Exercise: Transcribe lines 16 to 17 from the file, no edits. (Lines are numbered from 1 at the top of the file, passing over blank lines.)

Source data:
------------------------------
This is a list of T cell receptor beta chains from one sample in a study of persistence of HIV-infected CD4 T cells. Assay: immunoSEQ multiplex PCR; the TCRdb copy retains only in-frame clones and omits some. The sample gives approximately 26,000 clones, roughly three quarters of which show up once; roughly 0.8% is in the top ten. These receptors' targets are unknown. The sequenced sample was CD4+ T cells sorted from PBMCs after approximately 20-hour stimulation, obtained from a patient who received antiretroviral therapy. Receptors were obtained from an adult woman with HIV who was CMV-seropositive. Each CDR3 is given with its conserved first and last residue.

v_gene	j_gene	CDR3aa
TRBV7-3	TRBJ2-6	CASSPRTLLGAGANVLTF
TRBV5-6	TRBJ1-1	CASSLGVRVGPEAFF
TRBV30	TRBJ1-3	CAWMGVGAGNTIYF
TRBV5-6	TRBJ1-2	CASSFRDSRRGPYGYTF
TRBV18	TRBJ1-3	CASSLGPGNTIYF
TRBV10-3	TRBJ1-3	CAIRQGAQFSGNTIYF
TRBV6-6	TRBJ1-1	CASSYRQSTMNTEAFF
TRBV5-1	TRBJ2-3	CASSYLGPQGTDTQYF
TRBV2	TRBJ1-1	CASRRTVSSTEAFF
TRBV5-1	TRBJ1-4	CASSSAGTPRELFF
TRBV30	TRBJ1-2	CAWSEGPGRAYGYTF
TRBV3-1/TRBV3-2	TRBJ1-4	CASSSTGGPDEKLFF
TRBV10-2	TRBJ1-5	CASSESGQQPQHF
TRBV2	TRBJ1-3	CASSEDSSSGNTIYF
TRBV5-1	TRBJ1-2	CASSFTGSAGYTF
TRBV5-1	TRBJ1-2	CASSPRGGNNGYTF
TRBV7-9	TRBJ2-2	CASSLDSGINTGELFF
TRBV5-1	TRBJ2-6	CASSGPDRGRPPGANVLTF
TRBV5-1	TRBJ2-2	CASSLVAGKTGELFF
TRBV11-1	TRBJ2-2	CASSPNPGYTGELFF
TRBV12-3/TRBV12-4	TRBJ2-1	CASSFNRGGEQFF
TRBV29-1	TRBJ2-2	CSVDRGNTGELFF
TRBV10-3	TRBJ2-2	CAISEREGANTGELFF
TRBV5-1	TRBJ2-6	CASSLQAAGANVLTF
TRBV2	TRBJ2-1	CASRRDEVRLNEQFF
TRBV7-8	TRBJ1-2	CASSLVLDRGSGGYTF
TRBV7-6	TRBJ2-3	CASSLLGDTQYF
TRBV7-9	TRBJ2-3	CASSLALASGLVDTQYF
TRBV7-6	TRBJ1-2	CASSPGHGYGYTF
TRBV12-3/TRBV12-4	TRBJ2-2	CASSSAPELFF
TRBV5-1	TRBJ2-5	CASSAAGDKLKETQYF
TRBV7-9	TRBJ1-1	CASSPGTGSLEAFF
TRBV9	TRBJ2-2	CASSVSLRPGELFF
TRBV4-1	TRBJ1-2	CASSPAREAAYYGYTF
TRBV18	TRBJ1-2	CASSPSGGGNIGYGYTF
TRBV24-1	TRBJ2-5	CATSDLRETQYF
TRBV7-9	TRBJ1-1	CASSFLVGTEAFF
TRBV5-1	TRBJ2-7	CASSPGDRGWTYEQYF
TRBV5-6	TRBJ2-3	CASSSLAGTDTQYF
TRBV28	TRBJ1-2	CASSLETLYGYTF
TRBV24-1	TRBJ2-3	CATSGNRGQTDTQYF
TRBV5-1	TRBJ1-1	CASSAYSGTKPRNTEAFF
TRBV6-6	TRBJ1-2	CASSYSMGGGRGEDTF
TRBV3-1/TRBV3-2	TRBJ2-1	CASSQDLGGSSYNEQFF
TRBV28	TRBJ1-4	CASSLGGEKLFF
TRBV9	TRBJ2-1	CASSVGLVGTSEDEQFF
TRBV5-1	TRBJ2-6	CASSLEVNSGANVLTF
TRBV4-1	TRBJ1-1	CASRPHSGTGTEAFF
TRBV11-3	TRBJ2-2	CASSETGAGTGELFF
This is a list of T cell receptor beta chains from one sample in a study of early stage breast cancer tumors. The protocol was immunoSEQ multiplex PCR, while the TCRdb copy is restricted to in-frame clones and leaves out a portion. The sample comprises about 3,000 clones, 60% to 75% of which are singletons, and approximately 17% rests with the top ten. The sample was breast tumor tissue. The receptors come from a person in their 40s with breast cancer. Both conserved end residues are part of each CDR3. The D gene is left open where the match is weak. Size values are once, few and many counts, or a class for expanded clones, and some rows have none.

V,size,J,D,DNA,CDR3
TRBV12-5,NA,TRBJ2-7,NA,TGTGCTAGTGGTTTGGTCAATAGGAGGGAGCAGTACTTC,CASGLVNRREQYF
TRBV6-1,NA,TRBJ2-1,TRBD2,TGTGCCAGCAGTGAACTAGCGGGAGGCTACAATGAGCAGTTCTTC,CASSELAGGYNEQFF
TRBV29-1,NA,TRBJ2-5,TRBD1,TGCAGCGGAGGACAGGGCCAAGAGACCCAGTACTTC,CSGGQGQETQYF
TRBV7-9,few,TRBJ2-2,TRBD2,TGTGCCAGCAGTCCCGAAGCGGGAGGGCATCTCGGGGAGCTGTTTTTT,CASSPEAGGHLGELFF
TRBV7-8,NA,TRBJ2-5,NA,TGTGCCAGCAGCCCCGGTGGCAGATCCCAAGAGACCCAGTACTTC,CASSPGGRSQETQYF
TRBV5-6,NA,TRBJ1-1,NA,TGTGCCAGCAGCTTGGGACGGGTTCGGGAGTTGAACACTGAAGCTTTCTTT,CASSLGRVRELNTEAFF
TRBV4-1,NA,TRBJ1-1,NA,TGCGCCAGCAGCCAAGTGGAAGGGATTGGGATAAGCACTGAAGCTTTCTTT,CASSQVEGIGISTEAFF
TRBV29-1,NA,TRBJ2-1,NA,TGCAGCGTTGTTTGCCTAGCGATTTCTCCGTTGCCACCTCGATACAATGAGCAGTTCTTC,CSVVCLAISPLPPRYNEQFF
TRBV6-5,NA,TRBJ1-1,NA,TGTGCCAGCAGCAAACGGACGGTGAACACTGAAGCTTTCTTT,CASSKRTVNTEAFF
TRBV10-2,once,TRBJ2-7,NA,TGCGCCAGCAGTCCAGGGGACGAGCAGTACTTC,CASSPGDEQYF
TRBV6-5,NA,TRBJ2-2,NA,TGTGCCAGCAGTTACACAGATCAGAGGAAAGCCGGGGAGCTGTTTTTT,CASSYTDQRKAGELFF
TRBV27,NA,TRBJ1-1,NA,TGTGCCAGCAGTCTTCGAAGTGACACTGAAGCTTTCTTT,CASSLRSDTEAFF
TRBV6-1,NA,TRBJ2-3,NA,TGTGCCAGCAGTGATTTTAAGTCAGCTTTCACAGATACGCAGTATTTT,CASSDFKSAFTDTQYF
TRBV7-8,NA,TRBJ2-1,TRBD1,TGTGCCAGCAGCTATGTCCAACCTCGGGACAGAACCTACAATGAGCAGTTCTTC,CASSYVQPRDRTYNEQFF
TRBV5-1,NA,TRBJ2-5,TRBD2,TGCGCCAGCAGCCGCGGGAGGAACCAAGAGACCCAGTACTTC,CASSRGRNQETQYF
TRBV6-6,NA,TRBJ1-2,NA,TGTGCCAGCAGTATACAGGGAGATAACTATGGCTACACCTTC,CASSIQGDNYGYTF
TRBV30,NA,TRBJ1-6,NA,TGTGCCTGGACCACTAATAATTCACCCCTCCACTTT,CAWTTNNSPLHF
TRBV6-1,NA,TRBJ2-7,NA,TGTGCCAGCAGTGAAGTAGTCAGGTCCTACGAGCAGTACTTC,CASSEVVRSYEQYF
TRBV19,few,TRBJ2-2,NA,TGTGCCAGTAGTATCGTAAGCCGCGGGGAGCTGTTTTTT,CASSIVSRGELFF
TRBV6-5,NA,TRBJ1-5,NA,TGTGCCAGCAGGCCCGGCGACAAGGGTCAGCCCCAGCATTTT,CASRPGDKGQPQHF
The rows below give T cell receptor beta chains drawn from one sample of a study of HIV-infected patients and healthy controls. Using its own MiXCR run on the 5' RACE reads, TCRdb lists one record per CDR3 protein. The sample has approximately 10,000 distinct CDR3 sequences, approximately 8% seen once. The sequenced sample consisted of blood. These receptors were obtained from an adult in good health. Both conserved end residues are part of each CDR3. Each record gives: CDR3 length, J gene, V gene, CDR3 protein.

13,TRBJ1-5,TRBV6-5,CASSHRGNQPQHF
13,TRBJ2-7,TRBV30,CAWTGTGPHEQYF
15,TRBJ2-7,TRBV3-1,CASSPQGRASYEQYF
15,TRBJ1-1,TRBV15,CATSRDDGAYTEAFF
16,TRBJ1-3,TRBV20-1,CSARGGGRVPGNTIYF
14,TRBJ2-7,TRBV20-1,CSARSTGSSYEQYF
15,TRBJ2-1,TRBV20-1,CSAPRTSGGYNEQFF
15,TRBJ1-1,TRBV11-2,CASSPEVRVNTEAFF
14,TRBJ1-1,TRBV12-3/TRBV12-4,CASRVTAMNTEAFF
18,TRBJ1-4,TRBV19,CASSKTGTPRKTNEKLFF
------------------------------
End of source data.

TRBV2	TRBJ1-3	CASSEDSSSGNTIYF
TRBV5-1	TRBJ1-2	CASSFTGSAGYTF